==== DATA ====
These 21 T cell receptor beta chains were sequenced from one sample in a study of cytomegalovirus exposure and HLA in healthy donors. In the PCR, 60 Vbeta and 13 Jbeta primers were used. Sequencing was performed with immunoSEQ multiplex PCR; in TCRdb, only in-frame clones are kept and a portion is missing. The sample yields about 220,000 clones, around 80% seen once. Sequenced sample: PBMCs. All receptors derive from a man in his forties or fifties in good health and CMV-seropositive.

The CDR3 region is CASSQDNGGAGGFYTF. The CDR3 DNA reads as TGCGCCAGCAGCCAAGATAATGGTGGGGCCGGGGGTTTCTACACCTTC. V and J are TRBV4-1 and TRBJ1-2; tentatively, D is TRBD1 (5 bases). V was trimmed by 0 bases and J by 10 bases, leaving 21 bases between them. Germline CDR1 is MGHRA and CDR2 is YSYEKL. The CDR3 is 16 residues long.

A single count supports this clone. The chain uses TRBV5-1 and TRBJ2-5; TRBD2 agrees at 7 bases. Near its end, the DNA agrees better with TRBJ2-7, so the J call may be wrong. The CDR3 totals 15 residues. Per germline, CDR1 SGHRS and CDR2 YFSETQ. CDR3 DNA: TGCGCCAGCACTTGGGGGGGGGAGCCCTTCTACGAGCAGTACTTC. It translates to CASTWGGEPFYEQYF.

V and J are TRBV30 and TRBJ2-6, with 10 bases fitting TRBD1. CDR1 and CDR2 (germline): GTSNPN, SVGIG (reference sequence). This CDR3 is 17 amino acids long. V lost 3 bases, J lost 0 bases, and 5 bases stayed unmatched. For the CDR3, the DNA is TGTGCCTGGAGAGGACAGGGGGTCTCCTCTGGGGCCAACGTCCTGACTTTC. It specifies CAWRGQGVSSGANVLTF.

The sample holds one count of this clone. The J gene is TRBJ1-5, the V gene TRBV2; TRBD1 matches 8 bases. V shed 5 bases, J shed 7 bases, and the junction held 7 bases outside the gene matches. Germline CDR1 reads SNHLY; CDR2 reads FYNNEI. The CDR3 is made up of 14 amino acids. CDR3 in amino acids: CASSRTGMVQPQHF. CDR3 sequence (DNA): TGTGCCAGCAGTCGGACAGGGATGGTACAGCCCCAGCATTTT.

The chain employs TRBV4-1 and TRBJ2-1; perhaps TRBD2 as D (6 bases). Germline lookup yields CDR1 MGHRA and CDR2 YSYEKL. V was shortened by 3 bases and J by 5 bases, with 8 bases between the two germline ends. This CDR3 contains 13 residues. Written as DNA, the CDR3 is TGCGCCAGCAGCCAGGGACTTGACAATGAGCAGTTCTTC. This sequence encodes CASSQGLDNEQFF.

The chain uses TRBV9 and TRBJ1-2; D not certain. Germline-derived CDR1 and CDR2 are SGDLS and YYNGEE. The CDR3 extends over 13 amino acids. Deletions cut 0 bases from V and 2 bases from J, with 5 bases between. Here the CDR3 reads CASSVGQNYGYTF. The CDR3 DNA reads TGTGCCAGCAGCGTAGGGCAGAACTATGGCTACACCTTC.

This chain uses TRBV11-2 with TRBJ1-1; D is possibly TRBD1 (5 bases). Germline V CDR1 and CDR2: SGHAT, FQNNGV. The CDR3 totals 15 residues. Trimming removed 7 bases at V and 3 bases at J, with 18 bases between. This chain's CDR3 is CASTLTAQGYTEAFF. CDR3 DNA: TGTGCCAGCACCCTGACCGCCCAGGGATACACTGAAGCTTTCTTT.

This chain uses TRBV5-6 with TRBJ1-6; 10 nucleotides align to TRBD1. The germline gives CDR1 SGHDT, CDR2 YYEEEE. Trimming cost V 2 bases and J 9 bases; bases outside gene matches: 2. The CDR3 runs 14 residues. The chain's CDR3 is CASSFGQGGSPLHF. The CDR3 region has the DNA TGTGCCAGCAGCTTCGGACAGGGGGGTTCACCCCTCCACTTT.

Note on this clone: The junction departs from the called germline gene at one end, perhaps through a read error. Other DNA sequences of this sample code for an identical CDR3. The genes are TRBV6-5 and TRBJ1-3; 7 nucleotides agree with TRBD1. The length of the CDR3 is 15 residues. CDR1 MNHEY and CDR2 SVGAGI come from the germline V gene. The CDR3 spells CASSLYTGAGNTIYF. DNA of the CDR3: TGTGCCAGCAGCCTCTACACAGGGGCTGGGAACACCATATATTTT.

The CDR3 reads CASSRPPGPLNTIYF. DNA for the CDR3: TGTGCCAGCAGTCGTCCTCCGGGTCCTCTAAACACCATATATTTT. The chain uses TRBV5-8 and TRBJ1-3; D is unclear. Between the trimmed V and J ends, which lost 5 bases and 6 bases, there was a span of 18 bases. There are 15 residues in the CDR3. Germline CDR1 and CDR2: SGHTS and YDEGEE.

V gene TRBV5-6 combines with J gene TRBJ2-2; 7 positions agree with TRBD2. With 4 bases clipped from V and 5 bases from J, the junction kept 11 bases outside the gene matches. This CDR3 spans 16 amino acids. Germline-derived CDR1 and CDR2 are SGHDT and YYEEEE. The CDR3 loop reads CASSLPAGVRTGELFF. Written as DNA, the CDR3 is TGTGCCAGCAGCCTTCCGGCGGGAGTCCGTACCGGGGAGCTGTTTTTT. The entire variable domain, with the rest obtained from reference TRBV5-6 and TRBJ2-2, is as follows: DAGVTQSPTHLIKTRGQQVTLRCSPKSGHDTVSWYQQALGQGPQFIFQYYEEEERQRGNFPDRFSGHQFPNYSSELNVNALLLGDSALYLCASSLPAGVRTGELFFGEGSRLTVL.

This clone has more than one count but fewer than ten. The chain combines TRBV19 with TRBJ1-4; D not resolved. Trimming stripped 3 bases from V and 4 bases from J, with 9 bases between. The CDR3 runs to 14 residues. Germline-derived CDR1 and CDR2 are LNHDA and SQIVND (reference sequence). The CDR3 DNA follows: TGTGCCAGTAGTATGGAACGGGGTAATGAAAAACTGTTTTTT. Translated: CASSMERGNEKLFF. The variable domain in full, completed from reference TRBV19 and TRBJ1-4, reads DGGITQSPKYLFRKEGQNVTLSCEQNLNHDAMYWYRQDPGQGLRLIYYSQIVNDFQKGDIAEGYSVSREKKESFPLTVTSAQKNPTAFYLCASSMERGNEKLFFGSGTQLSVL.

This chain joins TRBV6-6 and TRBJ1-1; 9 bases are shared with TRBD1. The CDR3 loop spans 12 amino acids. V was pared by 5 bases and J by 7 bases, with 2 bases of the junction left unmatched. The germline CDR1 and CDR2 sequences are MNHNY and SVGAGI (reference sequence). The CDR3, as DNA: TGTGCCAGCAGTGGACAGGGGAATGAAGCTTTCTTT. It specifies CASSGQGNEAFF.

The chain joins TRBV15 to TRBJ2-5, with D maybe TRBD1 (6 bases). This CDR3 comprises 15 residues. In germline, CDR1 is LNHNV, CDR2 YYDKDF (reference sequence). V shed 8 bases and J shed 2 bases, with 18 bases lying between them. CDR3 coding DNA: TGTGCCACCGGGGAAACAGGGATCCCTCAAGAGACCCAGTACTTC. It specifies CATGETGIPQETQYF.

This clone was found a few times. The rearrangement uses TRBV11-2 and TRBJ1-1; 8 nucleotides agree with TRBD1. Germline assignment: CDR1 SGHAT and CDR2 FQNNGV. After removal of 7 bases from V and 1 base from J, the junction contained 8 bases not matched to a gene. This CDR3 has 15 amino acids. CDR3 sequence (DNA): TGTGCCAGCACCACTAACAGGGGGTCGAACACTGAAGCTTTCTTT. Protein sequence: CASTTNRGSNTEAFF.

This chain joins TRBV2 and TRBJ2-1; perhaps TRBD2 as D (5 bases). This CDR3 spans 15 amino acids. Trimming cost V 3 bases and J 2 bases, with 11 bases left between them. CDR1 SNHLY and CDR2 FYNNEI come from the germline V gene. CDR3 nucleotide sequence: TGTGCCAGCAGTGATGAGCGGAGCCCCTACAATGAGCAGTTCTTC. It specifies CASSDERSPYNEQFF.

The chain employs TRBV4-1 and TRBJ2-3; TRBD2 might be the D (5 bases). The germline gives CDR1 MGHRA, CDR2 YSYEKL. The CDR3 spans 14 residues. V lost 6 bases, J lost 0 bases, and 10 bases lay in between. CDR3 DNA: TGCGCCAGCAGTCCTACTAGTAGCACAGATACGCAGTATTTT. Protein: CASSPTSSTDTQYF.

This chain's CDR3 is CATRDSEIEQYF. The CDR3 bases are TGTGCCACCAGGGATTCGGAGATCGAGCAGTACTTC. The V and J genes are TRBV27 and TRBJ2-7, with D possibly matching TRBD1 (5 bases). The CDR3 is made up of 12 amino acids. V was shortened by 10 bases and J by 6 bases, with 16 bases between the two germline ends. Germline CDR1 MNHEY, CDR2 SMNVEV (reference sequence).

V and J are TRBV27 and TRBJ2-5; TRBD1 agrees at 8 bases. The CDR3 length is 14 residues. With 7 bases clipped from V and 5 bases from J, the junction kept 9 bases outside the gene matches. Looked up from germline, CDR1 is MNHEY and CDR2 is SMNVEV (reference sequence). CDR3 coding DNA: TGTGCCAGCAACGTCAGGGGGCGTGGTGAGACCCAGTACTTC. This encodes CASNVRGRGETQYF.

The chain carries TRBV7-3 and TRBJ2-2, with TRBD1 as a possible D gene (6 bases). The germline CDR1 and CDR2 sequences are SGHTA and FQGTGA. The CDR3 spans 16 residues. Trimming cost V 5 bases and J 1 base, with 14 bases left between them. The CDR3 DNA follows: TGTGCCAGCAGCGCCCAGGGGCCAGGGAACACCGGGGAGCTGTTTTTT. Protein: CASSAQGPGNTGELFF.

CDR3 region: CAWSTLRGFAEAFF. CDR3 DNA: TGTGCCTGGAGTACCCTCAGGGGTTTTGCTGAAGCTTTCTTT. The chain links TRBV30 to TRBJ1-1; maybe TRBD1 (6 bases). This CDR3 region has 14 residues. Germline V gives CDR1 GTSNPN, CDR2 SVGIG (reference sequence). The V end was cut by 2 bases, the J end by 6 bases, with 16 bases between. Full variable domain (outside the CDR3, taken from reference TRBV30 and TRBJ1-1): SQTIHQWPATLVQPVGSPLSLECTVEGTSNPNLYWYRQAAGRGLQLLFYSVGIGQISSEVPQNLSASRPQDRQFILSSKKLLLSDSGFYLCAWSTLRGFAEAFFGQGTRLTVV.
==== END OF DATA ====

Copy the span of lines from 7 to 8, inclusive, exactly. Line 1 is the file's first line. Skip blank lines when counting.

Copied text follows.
The chain uses TRBV9 and TRBJ1-2; D not certain. Germline-derived CDR1 and CDR2 are SGDLS and YYNGEE. The CDR3 extends over 13 amino acids. Deletions cut 0 bases from V and 2 bases from J, with 5 bases between. Here the CDR3 reads CASSVGQNYGYTF. The CDR3 DNA reads TGTGCCAGCAGCGTAGGGCAGAACTATGGCTACACCTTC.

This chain uses TRBV11-2 with TRBJ1-1; D is possibly TRBD1 (5 bases). Germline V CDR1 and CDR2: SGHAT, FQNNGV. The CDR3 totals 15 residues. Trimming removed 7 bases at V and 3 bases at J, with 18 bases between. This chain's CDR3 is CASTLTAQGYTEAFF. CDR3 DNA: TGTGCCAGCACCCTGACCGCCCAGGGATACACTGAAGCTTTCTTT.